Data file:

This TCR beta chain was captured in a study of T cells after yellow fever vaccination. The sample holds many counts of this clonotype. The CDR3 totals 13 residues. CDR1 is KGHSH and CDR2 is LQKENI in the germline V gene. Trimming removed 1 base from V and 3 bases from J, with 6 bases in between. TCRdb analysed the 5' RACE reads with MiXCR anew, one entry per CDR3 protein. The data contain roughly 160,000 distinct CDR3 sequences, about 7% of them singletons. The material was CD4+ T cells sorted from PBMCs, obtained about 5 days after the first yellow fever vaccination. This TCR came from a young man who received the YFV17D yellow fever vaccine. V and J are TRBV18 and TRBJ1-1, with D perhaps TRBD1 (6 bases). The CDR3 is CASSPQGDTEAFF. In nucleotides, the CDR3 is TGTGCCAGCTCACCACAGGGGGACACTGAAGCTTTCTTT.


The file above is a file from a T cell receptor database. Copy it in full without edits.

This TCR beta chain was captured in a study of T cells after yellow fever vaccination. The sample holds many counts of this clonotype. The CDR3 totals 13 residues. CDR1 is KGHSH and CDR2 is LQKENI in the germline V gene. Trimming removed 1 base from V and 3 bases from J, with 6 bases in between. TCRdb analysed the 5' RACE reads with MiXCR anew, one entry per CDR3 protein. The data contain roughly 160,000 distinct CDR3 sequences, about 7% of them singletons. The material was CD4+ T cells sorted from PBMCs, obtained about 5 days after the first yellow fever vaccination. This TCR came from a young man who received the YFV17D yellow fever vaccine. V and J are TRBV18 and TRBJ1-1, with D perhaps TRBD1 (6 bases). The CDR3 is CASSPQGDTEAFF. In nucleotides, the CDR3 is TGTGCCAGCTCACCACAGGGGGACACTGAAGCTTTCTTT.